- Pennsylvania Among 'Terrible 10' Most Regressive Tax States
- February 4 Non-Partisan Training: HOW TO RUN FOR ELECTION BOARD IN 2013: HOW TO RUN FOR COMMITTEEPERSON IN 2014
- Republican Governors Opt-In to Medicaid Expansion
- The Reports of Unions' Death Are Greatly Exaggerated
- Ask Allyson Schwartz to run for Governor
- Mind the gap: Opting Out of Medicaid Expansion Leaves Low-income Families Behind
- Jan. 14 Workshop:HOW TO RUN FOR ELECTION BOARD IN 2013; HOW TO RUN FOR COMMITTEEPERSON IN 2014
- Seth Williams on Guns, Jasmine Rivera on School Closures @PFC Meetup Wednesday
- PA Revenue Strong Midway Through Year; Tax Cut Could Have Big Impact
- What to Make of the Fiscal Cliff Deal?
Over a third of Pennsylvania’s public lands – our state forests and parks – are already slated to be drilled for Marcellus Shale gas. Many of the trees will be chopped down; roads will be built; noisy, dirty rigs will go up. It’s not a maybe, it’s already on the books – private drilling companies now hold leases on 725,000 acres of our state forest lands. That includes places like Loyalsock State Forest and Tioga State Forest, which abuts Pine Creek Gorge, the Grand Canyon of Pennsylvania. Even state parks as well known as Ricketts Glen State Park, with it mesmerizing series of waterfalls, and Ohiopyle, with its booming whitewater industry, are in danger.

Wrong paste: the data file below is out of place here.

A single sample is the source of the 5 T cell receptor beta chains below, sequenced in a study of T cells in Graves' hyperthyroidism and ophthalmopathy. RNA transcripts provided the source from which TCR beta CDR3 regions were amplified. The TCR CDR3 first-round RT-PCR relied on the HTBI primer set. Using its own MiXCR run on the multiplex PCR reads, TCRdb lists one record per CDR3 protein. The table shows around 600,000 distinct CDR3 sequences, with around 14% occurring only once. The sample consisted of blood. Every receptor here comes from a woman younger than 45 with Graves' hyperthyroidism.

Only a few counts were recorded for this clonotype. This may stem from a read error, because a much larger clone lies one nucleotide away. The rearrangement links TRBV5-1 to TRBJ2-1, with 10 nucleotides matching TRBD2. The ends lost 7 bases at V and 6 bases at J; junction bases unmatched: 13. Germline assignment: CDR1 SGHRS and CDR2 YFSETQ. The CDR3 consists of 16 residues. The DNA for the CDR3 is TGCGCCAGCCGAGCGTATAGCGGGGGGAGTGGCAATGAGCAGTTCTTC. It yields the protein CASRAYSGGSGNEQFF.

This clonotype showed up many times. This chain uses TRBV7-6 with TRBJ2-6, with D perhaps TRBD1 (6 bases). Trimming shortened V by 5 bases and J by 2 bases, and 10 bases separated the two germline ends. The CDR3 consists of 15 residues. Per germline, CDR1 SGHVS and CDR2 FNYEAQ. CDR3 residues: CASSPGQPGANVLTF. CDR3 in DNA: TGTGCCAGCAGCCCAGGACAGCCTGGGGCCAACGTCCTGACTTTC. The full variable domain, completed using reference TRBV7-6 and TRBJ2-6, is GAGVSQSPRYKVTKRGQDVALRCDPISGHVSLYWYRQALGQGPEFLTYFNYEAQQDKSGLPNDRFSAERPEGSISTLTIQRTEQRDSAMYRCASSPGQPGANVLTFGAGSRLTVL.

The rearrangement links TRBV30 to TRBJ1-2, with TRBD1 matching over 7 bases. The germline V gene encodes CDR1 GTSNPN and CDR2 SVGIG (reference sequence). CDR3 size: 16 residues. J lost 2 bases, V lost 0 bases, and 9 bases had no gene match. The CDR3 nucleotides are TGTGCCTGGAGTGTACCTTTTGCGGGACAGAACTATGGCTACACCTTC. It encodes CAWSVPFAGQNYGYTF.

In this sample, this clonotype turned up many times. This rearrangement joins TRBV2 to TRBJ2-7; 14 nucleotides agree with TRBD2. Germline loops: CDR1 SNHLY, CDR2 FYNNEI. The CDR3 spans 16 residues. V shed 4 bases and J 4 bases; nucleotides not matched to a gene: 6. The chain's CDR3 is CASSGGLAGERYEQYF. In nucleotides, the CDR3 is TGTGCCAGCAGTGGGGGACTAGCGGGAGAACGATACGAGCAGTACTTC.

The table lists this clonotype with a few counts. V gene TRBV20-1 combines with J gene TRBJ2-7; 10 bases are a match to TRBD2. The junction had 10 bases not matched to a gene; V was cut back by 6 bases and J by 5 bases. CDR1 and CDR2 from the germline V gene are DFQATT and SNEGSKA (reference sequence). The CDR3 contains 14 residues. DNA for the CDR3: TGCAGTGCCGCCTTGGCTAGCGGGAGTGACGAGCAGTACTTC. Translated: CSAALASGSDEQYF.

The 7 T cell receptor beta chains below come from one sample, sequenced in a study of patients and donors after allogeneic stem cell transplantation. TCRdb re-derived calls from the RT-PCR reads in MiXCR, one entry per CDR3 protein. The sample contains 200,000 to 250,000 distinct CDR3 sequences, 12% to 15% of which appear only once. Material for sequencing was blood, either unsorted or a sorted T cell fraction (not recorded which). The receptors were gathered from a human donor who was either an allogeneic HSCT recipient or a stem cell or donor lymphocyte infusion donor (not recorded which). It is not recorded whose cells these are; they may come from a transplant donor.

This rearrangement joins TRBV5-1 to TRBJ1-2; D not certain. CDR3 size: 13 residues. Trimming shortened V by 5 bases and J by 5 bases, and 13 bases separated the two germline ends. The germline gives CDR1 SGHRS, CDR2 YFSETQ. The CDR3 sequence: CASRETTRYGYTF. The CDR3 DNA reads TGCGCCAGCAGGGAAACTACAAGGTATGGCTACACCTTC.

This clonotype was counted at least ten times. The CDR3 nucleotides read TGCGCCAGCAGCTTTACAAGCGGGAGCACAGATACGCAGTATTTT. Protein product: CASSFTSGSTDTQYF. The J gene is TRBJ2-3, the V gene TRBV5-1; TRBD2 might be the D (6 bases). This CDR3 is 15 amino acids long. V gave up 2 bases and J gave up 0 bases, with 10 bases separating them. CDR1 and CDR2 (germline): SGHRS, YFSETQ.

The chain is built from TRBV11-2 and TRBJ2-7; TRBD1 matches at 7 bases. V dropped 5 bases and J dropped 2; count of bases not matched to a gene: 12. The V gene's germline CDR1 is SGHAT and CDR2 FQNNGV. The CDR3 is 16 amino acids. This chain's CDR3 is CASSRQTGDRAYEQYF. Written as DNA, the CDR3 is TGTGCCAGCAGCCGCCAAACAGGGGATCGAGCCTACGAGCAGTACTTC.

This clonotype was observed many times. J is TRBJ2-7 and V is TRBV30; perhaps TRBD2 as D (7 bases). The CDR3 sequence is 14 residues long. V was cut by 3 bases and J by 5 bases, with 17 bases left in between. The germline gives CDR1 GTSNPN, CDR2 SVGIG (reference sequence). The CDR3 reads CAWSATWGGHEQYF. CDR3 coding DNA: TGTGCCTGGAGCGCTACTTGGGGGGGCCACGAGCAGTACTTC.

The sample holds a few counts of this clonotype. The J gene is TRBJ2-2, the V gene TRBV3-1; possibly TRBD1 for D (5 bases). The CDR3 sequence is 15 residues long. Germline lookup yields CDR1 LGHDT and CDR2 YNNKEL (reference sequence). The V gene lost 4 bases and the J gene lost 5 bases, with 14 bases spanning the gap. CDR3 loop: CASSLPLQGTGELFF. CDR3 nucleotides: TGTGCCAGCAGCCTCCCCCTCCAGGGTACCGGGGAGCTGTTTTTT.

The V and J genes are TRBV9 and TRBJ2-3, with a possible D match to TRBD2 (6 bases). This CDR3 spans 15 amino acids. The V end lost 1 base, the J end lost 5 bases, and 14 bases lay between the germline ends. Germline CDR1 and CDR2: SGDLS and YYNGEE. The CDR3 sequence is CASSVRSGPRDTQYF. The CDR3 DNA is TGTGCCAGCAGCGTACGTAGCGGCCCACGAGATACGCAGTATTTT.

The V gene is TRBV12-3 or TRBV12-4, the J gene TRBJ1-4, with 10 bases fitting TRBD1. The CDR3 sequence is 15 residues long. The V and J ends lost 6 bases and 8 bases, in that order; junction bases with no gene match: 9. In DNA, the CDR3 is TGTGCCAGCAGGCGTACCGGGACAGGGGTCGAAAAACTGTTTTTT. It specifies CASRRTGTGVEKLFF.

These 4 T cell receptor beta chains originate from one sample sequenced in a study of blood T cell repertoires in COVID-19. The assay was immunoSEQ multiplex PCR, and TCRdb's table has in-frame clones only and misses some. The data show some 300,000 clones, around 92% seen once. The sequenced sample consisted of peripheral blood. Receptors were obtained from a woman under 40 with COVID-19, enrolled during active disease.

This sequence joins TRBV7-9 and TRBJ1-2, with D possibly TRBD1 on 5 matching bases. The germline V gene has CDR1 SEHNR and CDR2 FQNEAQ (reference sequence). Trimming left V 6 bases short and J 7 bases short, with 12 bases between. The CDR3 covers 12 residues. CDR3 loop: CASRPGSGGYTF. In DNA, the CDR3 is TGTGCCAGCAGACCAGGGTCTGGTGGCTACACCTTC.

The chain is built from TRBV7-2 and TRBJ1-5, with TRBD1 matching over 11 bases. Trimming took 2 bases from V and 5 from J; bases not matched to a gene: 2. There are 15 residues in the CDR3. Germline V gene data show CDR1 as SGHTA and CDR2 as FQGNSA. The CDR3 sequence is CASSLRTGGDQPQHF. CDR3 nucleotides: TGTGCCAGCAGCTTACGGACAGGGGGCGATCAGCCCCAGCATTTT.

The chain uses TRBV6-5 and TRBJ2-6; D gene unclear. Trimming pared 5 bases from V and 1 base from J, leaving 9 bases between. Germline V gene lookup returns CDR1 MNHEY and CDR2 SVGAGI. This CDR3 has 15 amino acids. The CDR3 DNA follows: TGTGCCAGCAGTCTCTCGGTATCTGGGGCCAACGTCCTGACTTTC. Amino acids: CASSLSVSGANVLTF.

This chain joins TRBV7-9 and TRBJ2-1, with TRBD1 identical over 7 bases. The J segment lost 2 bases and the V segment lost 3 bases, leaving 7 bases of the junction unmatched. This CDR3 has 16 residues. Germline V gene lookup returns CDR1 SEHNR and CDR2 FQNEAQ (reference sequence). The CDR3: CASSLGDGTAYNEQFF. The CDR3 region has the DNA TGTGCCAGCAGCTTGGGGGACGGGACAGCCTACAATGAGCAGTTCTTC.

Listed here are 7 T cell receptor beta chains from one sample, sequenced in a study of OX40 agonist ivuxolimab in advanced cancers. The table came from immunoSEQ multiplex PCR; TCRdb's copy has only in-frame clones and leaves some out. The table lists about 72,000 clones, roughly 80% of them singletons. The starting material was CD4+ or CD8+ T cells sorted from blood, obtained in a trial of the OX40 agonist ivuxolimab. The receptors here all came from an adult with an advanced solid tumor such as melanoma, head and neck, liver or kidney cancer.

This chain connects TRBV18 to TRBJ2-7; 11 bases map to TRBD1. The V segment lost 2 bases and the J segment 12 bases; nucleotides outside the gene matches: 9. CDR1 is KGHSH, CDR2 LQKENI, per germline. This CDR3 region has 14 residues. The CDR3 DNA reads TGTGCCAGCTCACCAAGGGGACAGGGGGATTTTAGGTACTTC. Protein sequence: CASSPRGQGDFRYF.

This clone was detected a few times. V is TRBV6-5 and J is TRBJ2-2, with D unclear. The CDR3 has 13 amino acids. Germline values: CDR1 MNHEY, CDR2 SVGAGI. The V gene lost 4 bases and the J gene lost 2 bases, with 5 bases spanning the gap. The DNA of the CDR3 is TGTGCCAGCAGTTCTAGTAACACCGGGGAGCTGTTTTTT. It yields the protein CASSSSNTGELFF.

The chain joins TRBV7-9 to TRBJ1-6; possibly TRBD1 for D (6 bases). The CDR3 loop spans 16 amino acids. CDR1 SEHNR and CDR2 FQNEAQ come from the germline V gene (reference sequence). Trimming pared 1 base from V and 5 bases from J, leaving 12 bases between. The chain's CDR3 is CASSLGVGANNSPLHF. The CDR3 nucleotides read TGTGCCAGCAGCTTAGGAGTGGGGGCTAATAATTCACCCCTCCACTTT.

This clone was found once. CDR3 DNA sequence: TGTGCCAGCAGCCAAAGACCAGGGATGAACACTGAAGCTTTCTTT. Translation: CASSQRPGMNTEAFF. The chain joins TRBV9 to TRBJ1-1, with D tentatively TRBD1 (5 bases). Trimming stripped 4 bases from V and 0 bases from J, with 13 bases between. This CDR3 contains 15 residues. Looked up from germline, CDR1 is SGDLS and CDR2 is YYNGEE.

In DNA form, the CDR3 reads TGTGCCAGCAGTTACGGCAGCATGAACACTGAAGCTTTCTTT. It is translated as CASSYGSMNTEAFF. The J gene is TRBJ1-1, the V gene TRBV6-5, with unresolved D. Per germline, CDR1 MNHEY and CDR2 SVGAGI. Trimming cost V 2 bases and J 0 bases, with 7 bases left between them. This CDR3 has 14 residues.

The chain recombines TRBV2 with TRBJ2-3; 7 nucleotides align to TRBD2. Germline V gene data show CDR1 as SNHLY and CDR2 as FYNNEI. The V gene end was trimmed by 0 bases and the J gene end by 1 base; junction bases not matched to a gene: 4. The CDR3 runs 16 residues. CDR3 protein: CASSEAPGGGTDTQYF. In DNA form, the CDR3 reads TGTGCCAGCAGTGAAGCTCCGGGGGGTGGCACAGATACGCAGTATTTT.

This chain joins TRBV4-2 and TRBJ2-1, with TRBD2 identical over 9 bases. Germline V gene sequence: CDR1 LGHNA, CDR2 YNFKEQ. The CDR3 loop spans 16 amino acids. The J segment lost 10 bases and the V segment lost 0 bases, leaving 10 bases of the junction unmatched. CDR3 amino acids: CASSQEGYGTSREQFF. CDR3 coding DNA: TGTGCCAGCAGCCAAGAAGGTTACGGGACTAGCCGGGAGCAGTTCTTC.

Those who want the state to lease even more land for gas drilling say the impacts will be small, and that we need the revenue to make up the hole in Pennsylvania’s budget. But those who know and are charged with managing those lands – the folks at the Department of Conservation and Natural Resources – couldn’t be clearer: “There are zero State Forest Land acres suitable for gas leasing involving surface disturbance,” the final slide of their extensive GIS analysis announces. If you haven’t flipped through their prophetic images of the loss of PA’s primitive forests, you should.
DCNR insists that no more of our public lands can be sacrificed without damaging our state’s biodiversity, the “wild character” of the forests, and even our timber industry. That’s why outgoing Governor Rendell signed an executive order last October to halt additional leasing of public lands. But that won’t stop Tom Corbett from plowing forward into the wild lands that many of us hold dear.
Only 35 gas wells have been drilled so far on PA’s public lands, but another 10,000 are likely within the next 30 years. Better enjoy those forests before it’s too late, unless we can figure out a way to keep Rendell’s moratorium on new state forest leases alive.